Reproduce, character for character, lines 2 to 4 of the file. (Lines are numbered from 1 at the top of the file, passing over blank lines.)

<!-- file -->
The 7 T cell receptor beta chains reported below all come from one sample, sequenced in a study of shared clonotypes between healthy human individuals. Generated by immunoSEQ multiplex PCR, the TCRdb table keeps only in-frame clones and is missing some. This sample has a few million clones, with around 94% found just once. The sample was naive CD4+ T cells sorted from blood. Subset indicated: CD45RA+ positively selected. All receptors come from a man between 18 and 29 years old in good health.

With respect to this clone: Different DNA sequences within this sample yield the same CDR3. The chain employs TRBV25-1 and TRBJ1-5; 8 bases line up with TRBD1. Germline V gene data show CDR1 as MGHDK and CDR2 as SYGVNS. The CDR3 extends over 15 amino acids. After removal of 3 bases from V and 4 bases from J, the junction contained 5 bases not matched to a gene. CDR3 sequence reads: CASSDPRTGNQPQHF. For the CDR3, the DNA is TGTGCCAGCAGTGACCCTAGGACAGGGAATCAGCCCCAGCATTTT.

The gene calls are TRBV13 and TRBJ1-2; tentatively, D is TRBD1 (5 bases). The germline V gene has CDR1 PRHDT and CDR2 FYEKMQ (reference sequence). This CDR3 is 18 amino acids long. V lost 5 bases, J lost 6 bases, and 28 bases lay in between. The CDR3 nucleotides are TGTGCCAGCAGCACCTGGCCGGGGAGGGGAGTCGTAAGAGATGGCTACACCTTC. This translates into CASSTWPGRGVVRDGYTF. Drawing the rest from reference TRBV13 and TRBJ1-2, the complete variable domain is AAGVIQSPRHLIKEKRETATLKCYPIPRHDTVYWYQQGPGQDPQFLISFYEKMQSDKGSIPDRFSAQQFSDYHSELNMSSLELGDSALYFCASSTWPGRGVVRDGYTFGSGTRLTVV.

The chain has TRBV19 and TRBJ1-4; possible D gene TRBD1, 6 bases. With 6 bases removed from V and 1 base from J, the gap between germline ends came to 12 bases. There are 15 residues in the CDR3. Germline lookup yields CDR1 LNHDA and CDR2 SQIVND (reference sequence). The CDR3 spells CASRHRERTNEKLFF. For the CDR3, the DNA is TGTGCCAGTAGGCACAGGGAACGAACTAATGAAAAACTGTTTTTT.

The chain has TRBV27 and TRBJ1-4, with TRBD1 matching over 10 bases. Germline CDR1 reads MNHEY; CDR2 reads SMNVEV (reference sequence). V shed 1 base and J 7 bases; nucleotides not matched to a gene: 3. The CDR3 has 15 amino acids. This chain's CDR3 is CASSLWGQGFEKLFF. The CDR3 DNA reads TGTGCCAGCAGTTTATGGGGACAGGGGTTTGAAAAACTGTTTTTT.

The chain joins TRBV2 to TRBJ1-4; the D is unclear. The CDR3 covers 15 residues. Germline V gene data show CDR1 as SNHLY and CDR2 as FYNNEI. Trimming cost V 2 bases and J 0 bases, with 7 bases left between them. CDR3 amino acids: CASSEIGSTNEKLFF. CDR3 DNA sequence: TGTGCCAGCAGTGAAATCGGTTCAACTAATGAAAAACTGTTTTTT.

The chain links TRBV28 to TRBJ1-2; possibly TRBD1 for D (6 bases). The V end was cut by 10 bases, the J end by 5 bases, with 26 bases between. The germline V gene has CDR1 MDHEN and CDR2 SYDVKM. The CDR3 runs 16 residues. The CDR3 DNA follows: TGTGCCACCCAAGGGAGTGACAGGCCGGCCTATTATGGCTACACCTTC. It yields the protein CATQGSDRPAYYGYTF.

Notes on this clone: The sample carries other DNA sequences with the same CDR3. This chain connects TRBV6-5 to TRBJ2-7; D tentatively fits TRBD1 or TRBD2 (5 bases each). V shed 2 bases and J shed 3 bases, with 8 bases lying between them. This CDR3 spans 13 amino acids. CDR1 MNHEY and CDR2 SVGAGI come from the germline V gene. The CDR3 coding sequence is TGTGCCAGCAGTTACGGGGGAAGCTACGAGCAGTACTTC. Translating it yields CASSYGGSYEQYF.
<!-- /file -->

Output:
With respect to this clone: Different DNA sequences within this sample yield the same CDR3. The chain employs TRBV25-1 and TRBJ1-5; 8 bases line up with TRBD1. Germline V gene data show CDR1 as MGHDK and CDR2 as SYGVNS. The CDR3 extends over 15 amino acids. After removal of 3 bases from V and 4 bases from J, the junction contained 5 bases not matched to a gene. CDR3 sequence reads: CASSDPRTGNQPQHF. For the CDR3, the DNA is TGTGCCAGCAGTGACCCTAGGACAGGGAATCAGCCCCAGCATTTT.

The gene calls are TRBV13 and TRBJ1-2; tentatively, D is TRBD1 (5 bases). The germline V gene has CDR1 PRHDT and CDR2 FYEKMQ (reference sequence). This CDR3 is 18 amino acids long. V lost 5 bases, J lost 6 bases, and 28 bases lay in between. The CDR3 nucleotides are TGTGCCAGCAGCACCTGGCCGGGGAGGGGAGTCGTAAGAGATGGCTACACCTTC. This translates into CASSTWPGRGVVRDGYTF. Drawing the rest from reference TRBV13 and TRBJ1-2, the complete variable domain is AAGVIQSPRHLIKEKRETATLKCYPIPRHDTVYWYQQGPGQDPQFLISFYEKMQSDKGSIPDRFSAQQFSDYHSELNMSSLELGDSALYFCASSTWPGRGVVRDGYTFGSGTRLTVV.

The chain has TRBV19 and TRBJ1-4; possible D gene TRBD1, 6 bases. With 6 bases removed from V and 1 base from J, the gap between germline ends came to 12 bases. There are 15 residues in the CDR3. Germline lookup yields CDR1 LNHDA and CDR2 SQIVND (reference sequence). The CDR3 spells CASRHRERTNEKLFF. For the CDR3, the DNA is TGTGCCAGTAGGCACAGGGAACGAACTAATGAAAAACTGTTTTTT.